For several years now, The DPC Journal has been monitoring happenings in other free market businesses, non-healthcare related [Florida and elsewhere across the country]. We believe there is a lot that can be learned by the regulatory treatment given to other free market businesses … as well as direct-to-consumer business concepts and how certain stakeholders and regulatory bodies view these emerging ideas. Some involve the craft brewing industry vs. large beer distributors, Tesla Motor Company vs. automotive dealer associations and the like. DPC should be watching carefully how other State regulatory persons and stakeholders treat other Free Market business concepts and how future adjustments to an existing bill can/will impact DPC in the future. Has a precedent been set? Or, has a sleeping giant been woke for more lawmakers to make future modifications, edits, and/or adjustments to good and bad existing DPC bills?
According to The Citizen, ‘… Unfortunately, a troubling trend continues: well-connected special interests using state government to thwart competition. Examples abound. Beer distributors blocked small craft breweries from direct sales, which wineries have done for years. Hospitals blocked reform of certificate of need laws that limit competition. Trial lawyers blocked medical malpractice reform. Dentists blocked dental hygienists from expanding their scope of practice. Public education lobbyists blocked school choice for working-class families and active duty military personnel. Insurance companies blocked direct primary care agreements between patients and doctors that even Obamacare allows. Every year, it seems, another industry seeks professional licensing to limit competition. The Obama Administration as well as free-market groups around the nation have highlighted the negative consequences of these regulations. Even so, this year legislators regulated lactation consultants and attempted to regulate low-voltage contractors; last year it attempted to regulate locksmiths; in 2013 Georgia was the third state to require music therapists to be licensed. Even interior decorators are licensed.’ ~ April 2016 | SOURCE: http://thecitizen.com/opinion-columnists/not-many-bright-spots-under-gold-dome-year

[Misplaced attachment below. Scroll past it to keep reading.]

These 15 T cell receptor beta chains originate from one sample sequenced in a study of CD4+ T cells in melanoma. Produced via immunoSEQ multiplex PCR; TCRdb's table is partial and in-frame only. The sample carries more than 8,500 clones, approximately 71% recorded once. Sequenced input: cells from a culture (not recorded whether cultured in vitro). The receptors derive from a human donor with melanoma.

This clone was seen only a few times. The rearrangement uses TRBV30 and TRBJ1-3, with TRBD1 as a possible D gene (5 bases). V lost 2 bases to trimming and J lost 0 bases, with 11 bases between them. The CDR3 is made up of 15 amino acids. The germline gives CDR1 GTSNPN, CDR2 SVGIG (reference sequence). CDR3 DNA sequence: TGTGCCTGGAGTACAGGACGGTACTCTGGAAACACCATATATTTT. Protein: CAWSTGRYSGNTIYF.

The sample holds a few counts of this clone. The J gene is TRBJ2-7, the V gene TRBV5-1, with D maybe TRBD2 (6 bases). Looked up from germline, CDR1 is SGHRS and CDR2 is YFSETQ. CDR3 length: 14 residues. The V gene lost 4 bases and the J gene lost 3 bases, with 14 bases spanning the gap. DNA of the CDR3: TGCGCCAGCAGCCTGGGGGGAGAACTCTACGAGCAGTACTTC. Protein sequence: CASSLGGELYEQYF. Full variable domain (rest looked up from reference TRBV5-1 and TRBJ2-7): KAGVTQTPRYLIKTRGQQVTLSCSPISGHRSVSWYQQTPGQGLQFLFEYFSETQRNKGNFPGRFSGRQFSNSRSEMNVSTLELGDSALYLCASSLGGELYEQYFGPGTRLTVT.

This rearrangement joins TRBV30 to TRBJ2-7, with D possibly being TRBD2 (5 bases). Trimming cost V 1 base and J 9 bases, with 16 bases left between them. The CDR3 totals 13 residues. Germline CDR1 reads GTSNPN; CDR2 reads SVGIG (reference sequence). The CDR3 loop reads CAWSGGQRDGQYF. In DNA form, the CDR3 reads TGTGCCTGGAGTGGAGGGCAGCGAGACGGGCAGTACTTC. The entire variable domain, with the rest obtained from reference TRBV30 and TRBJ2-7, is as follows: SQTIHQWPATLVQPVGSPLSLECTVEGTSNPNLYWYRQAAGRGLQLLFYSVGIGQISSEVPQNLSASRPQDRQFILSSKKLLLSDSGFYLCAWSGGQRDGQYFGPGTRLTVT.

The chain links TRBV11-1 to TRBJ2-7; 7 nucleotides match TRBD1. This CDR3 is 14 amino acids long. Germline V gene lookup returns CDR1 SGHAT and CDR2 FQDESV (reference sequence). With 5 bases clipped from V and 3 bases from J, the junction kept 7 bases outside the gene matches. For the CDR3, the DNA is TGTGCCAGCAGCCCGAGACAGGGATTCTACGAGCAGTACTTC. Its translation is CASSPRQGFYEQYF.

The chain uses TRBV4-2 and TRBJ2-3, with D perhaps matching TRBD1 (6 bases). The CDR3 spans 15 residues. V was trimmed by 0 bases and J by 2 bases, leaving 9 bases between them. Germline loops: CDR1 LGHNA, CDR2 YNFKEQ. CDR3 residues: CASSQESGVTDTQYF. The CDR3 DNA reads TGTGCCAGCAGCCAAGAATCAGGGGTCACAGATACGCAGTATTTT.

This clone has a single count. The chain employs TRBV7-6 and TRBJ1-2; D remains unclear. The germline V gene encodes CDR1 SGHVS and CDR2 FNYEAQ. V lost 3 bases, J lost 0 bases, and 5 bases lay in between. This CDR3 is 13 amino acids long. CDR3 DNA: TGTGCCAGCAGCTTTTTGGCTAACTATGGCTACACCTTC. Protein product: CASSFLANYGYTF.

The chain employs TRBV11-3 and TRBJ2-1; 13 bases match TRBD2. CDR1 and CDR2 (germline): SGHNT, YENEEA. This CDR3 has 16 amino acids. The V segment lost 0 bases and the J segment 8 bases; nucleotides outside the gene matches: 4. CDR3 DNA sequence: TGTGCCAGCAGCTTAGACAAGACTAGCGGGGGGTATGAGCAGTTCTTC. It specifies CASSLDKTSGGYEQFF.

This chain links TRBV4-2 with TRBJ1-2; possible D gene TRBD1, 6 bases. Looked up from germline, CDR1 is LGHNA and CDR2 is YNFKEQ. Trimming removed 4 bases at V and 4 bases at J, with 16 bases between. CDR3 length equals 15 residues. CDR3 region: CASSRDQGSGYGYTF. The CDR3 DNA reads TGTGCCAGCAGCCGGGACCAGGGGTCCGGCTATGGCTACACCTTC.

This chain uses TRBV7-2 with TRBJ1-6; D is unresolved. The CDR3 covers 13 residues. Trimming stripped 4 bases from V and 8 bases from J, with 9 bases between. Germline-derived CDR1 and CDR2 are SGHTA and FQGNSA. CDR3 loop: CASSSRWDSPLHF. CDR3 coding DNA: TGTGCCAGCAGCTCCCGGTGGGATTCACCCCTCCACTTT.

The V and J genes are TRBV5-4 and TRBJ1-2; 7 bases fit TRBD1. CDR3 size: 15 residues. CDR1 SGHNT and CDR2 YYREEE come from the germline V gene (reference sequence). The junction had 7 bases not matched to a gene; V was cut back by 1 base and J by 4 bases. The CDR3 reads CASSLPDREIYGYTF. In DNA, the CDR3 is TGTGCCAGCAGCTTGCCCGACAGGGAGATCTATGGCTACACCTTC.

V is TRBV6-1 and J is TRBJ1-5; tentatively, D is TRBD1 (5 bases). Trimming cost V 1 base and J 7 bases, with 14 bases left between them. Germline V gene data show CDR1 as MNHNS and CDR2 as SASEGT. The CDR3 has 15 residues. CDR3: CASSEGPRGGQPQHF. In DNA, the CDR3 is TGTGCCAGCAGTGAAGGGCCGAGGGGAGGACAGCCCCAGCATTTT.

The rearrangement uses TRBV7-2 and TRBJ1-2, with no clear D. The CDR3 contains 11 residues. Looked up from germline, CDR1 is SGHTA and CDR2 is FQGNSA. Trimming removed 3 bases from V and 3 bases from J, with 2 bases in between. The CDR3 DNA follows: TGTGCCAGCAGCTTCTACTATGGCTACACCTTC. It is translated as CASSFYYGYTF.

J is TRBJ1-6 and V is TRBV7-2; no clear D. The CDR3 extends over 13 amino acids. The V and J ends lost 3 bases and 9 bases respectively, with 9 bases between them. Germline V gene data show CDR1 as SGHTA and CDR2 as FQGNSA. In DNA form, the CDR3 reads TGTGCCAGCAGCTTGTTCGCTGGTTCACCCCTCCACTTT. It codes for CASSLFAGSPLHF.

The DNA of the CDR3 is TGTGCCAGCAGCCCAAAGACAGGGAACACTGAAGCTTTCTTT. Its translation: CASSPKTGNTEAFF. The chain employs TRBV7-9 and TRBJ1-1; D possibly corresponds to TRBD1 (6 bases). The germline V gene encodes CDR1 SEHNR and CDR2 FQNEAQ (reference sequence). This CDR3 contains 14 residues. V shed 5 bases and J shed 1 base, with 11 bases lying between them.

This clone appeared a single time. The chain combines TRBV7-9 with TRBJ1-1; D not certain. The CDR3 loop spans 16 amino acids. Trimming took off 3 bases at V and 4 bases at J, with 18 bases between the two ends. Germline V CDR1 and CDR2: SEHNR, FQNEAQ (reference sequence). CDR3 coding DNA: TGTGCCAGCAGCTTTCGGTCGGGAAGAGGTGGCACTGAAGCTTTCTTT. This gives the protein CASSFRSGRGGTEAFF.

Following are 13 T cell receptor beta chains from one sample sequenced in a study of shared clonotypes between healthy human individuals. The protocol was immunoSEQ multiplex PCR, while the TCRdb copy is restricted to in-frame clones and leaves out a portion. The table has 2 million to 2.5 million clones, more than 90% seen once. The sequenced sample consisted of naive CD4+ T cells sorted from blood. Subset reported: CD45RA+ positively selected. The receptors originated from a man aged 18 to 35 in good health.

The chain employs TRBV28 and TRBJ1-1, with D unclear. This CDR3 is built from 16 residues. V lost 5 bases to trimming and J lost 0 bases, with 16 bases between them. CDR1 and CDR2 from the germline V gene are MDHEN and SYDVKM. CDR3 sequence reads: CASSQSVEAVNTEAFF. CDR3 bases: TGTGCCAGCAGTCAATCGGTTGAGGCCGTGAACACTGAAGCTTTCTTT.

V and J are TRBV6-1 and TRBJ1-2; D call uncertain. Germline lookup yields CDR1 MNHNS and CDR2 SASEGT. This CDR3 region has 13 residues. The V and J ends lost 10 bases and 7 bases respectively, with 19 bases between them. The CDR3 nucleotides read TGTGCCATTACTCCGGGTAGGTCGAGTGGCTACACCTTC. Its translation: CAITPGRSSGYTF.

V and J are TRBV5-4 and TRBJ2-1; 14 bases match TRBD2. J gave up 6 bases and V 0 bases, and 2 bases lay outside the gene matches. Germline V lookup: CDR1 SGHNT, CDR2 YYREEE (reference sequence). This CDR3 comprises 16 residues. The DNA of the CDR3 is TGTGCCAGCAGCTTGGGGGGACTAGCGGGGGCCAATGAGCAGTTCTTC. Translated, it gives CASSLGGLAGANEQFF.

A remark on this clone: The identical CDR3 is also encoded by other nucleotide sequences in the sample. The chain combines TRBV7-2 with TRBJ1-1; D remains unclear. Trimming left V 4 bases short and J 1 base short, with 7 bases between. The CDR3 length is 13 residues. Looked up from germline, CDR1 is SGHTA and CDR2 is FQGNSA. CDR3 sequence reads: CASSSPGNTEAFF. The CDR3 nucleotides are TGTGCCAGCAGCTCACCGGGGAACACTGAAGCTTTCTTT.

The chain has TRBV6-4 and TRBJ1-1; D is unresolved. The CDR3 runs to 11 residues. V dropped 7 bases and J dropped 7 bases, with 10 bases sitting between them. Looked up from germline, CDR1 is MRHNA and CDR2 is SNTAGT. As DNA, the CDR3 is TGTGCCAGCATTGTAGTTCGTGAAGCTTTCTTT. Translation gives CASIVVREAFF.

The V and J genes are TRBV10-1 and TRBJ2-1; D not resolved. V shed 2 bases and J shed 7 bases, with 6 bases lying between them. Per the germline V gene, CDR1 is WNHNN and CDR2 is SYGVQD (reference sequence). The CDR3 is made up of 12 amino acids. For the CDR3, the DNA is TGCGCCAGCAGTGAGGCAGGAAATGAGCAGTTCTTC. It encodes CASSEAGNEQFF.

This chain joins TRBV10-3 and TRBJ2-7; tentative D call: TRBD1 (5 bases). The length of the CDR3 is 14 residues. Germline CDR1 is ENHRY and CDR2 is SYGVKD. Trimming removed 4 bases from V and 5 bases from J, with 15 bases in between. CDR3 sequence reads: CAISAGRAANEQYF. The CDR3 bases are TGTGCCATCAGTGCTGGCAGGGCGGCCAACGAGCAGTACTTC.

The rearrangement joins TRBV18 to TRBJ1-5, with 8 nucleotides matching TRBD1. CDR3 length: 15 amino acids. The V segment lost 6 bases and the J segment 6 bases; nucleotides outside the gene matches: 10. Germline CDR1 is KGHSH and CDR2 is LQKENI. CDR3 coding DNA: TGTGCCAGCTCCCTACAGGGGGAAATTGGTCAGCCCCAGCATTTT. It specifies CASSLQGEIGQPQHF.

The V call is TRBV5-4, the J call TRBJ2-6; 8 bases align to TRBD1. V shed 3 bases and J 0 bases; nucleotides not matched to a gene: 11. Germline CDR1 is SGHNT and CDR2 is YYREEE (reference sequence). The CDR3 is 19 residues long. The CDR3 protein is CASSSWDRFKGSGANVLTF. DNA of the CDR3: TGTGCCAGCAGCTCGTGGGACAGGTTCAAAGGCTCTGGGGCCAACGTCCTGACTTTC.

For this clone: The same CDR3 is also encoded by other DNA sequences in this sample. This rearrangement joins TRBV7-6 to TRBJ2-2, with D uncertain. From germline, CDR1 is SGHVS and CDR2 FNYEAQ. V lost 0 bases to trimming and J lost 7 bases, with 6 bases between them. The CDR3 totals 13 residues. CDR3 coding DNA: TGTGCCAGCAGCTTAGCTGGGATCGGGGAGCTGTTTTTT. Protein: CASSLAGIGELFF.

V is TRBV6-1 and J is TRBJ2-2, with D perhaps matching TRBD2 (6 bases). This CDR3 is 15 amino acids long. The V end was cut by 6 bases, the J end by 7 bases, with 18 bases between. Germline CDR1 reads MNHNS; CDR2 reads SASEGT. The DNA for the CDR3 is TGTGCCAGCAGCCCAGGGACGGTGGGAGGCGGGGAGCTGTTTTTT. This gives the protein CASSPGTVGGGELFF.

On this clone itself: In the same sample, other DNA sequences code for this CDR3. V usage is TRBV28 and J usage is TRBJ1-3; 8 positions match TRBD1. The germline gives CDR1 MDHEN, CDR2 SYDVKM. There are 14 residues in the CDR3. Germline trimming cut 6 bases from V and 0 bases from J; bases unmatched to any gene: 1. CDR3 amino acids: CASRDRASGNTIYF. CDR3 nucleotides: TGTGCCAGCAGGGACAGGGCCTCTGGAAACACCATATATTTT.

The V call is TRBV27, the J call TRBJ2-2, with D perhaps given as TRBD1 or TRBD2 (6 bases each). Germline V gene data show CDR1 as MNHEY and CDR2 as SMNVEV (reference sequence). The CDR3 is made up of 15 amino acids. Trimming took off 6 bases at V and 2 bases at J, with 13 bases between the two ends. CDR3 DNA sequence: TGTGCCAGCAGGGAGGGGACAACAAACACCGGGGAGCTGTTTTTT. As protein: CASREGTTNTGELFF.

Readers may want to watch these stories carefully and come to their own conclusions …
- According to Stowe Today (Vermont) … The Vermont craft industry is a vital part of our district’s economy. The bill is needed because current law gives a special advantage to beer distributors at the expense of small brewers. This bill will ensure free and fair competition in the craft beer market. ~March 2018; Craft beer, workforce development bills move to fore
- The craft beer industry in Sacramento has experienced tremendous growth in recent years, with visitsacramento.com estimating more than 50 breweries have opened in and around the city, and the University of Pacific’s McGeorge School of Law hiring a professor to teach the first craft beer law class in a U.S. law school. Read more here: http://www.sacbee.com/latest-news/article205876699.html#storylink=cpy
- Federal District Court Rejects Craft Brewers’ Equal Protection and Due Process Challenge of Texas’ Ban on Brewer Off-Premises Retailing
Growing the craft beer industry, local brewery reacts to new microbrewery law
By Michaela Feldmann | Posted: Sun 6:09 PM, Mar 25, 2018
“Previously you had to sell to a distributor, who sold to the bar, who would then sell to the end consumer. This allows us to sell directly to those other players and kind of eliminates that middle man up to a certain point. It’s going to help us make a lot of interesting decisions and interesting growth choices coming up,” Hastad said.
Categories: DPC News